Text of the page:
Unity Ministers Share Their Favorite Titles
Spiritual happiness is a lifelong journey, and some of the best companions are books. The chance to get a different perspective, to explore new daily practices, or to simply be reminded of our own divinity can be instrumental in improving our outlook.
We asked Unity ministers to share which books have most impacted their own path toward spiritual happiness. From short daily devotionals to full self-studies, here are eight of their favorites.
By Ram Dass
A guide to self-determination and enlightenment, this Ram Dass book has been an inspiration since its publication in 1971.
Be Here Now includes practical suggestions for enriching your spiritual life, as well as drawings, quotes, and book recommendations.
Rev. Sharon Ketchum says she’s always loved this book and that it still brings a smile to her face. She says it gives her “kind of a spiritual chuckle” when she reads it.
By Mark Nepo
With suggested practices and daily reflections, Nepo’s classic offers a path to an awakened mind and heart.
Rev. Kelly Isola says she loves writers who show their humanity, who write who they are. She says The Book of Awakening is very real and very simple.
“Happiness and meaningfulness need each other and this book contributes to both,” she says. “It’s the best one out there for a daily devotional.”
By Eric Butterworth
Poet Maya Angelou referred to Butterworth as one of her “living teachers.” Eric Butterworth’s 1993 book is a classic guide to contemporary prayer.
Rev. Ellen Debenport says this book was a welcome explanation of Unity teachings when “New Thought” truly meant new thoughts in her own journey.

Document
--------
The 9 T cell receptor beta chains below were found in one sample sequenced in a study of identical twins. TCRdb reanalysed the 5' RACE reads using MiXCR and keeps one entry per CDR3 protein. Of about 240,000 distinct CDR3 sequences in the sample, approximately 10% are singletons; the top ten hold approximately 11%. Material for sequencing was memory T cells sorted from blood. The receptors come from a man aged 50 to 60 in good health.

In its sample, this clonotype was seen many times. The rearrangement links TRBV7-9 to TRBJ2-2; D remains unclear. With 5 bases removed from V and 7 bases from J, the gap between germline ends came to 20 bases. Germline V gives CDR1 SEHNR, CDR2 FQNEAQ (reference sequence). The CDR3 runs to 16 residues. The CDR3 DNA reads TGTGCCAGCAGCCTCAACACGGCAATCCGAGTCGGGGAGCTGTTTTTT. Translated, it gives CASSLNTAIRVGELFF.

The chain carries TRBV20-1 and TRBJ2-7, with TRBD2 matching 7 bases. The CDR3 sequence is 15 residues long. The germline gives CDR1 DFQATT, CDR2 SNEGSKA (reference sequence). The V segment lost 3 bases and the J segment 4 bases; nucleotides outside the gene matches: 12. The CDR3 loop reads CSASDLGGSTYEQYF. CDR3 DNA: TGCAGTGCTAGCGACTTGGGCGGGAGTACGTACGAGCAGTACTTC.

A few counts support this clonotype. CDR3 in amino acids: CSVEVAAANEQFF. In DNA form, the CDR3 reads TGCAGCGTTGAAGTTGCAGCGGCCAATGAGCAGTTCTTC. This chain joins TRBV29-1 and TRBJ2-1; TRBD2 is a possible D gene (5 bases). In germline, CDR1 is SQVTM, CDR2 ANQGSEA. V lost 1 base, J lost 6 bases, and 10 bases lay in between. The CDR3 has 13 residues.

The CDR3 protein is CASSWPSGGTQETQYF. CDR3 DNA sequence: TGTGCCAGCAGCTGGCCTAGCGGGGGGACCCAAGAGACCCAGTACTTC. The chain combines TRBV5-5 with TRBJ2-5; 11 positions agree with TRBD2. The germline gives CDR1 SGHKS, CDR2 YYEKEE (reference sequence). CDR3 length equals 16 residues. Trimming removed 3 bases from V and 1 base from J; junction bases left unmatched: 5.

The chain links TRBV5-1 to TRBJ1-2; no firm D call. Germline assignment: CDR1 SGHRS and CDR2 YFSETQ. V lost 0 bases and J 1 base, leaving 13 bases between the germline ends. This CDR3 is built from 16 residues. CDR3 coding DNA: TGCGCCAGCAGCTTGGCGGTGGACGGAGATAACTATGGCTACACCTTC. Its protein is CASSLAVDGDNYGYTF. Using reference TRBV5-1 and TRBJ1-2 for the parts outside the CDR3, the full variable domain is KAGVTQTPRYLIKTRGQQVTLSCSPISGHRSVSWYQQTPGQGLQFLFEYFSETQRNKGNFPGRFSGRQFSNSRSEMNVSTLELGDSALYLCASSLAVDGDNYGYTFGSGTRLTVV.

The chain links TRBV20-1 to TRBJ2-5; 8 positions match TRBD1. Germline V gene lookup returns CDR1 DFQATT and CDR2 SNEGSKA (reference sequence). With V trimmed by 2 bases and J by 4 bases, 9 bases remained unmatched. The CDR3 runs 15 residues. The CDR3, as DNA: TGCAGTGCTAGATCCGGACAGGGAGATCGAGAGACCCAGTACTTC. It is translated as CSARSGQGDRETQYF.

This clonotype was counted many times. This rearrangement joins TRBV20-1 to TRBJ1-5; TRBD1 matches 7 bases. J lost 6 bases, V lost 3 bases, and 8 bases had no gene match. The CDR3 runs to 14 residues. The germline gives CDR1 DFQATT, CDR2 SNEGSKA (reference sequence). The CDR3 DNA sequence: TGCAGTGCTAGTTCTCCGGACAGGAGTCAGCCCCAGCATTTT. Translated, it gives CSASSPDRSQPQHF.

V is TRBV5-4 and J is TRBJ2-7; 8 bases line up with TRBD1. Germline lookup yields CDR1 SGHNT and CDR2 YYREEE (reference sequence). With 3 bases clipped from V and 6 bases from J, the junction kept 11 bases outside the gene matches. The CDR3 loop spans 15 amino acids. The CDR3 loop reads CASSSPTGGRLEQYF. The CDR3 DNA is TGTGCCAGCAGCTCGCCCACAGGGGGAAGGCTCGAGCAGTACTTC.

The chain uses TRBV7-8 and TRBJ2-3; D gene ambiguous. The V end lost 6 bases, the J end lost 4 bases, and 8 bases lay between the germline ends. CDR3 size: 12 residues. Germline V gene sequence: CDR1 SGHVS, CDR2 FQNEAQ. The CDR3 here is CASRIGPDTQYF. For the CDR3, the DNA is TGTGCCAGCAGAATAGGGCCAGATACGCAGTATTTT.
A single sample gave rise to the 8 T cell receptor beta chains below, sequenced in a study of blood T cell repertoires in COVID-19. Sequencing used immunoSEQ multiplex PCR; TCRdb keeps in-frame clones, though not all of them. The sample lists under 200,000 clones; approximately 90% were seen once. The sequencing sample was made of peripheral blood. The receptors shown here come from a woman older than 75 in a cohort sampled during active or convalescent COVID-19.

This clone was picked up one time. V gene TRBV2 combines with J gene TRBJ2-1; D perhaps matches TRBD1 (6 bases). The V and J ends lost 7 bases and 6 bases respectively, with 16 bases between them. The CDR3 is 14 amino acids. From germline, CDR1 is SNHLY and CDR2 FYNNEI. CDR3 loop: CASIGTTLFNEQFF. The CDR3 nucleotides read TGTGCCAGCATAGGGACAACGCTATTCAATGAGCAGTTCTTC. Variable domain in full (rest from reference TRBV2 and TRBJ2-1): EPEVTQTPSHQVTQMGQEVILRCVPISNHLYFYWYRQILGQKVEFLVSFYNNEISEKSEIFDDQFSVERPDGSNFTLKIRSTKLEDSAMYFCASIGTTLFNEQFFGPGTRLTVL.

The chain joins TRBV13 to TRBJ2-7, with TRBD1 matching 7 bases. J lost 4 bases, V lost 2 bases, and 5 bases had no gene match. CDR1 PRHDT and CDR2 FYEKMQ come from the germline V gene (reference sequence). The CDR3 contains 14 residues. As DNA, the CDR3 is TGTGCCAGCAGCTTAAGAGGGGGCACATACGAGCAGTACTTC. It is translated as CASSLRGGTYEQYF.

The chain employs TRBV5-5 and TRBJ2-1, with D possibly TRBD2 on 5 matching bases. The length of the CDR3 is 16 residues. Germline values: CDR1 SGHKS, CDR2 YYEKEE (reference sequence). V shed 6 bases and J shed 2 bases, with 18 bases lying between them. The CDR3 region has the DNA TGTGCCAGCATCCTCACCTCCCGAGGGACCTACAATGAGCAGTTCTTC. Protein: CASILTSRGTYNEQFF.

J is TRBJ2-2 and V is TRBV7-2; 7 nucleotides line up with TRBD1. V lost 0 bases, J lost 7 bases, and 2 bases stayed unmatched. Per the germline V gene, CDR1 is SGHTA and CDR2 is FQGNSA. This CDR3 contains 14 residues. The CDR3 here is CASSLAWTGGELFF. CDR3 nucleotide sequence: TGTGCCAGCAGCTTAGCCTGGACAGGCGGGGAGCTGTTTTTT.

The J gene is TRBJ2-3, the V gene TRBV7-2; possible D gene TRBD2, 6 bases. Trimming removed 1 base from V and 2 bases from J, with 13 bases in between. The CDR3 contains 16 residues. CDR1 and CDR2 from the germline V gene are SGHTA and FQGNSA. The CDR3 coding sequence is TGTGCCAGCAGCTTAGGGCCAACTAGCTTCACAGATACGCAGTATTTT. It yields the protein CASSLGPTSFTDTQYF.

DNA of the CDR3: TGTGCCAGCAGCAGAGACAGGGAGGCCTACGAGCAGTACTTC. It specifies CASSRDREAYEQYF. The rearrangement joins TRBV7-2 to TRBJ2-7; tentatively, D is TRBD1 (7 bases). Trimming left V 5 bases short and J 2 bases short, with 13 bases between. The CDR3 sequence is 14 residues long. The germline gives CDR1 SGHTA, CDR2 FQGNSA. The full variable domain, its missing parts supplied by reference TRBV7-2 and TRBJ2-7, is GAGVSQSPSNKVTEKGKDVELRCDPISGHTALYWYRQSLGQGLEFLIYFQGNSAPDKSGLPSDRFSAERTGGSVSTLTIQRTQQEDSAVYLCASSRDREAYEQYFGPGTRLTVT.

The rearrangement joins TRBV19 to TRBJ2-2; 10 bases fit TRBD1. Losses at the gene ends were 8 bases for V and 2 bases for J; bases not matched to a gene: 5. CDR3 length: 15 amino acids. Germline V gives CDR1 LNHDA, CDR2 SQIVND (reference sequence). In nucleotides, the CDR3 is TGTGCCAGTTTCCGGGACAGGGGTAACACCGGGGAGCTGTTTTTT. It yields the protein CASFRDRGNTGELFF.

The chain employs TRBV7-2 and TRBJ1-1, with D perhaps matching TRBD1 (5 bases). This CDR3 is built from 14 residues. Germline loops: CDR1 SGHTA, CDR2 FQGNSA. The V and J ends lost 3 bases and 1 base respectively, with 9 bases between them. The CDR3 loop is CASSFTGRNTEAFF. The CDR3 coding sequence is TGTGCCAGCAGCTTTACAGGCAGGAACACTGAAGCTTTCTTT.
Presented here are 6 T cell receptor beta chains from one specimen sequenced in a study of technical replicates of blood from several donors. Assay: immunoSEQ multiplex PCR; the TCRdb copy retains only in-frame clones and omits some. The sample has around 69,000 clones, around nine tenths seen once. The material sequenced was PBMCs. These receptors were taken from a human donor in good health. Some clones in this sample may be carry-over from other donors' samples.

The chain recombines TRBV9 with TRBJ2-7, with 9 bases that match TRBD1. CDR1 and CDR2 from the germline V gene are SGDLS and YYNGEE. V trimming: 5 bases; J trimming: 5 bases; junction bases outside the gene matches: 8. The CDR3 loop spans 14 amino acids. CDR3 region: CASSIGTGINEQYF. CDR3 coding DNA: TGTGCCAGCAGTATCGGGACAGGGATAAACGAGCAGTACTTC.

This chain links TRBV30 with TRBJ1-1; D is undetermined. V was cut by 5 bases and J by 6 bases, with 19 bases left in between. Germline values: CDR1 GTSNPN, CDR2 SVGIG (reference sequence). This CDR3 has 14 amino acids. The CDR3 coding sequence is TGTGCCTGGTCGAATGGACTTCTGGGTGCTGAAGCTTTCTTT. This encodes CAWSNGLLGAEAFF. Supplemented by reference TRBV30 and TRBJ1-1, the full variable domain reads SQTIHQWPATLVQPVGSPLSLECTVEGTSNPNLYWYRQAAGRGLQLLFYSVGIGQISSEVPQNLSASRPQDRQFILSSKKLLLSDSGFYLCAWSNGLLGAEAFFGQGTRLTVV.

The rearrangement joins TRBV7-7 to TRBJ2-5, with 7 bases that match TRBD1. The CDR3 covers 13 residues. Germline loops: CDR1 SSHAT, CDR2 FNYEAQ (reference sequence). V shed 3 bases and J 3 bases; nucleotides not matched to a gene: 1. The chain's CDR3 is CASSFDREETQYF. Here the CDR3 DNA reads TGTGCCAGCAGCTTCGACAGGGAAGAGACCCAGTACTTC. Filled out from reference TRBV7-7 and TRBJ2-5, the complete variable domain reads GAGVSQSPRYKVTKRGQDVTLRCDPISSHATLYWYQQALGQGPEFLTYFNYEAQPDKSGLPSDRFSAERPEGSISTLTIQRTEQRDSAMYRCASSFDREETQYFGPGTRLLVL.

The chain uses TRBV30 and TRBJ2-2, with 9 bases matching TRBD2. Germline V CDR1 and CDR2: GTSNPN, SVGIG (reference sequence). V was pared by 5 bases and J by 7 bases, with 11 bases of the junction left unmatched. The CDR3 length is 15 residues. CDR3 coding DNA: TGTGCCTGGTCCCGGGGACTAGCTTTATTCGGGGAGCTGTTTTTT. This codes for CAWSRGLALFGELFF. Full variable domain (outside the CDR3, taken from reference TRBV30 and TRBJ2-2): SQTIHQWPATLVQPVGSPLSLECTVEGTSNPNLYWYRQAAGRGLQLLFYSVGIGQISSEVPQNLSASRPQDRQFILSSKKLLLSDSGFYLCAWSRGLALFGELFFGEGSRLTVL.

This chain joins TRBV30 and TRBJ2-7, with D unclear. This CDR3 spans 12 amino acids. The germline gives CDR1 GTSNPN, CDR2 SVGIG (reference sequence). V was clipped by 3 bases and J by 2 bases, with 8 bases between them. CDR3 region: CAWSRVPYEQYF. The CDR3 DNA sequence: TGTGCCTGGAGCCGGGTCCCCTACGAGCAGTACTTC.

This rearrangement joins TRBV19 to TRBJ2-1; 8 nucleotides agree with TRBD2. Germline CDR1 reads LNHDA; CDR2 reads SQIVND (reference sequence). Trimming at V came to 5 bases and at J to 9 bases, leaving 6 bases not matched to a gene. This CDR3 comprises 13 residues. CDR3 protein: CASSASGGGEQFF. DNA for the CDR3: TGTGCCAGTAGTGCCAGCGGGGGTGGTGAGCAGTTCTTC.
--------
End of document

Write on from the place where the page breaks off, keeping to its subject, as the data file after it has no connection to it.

“Being able to look at spirituality in a different way has made me happy!” she says.
By Parker J. Palmer
Rev. Mark Fuss’s choice is Parker Palmer’s Let Your Life Speak, a book that was instrumental in helping Fuss create his own personal purpose statement.
“Discovering vocation does not mean scrambling toward some prize just beyond my reach but accepting the treasure of true self I already possess,” says Palmer in the book.
Palmer encourages readers to live from an authentic sense of purpose to find the path to a more fulfilling and happy life.
By Rev. Linda Martella-Whitsett
In How to Pray Without Talking to God, Martella-Whitsett encourages readers to look within themselves for the Divine, rather than seeking something on the outside.
“That, for me, is a recipe for happiness because it doesn't mean I need anything outside of me to change,” Rev. Roxanne Buckle says.
“Prayer doesn't change things—it changes me.”
By Madeleine L’Engle
Madeleine L'Engle’s Time Quintet Series began to unfold with the first book, A Wrinkle in Time, published in 1962. The beloved books are an adventure across space and time and have been read and reread by millions.
The books were Rev. Jacquie Fernandez’s introduction to metaphysics when she read them during her freshman year of college, allowing her to hold her scientific mind and spiritual heart in the same conversation.
“They captured science, magic, wonder, and the mystical all in the same breath,” she says.
By Lillian Eichler Watson
Watson’s collection of stories, poems, and essays from Confucius to Roosevelt is brimming with comfort and inspiration from writers and thinkers throughout the ages.
Rev. Sandra Campbell says she first found the book at the public library more than 40 years ago. It was out of print at the time and she couldn’t buy her own, so she checked it out again and again before happening upon a copy at an estate sale.
Campbell still refers to it for inspiration and guidance today.
The spiritual self-study from the Foundation for Inner Peace has been instrumental in helping millions find inner peace since first published in 1975.
Rev. Nhien Dougherty says the book had a profound impact on her own journey.
“It was the first place I heard of love as something you don’t strive for,” she says. A Course in Miracles showed her that love is simply the foundation of our being.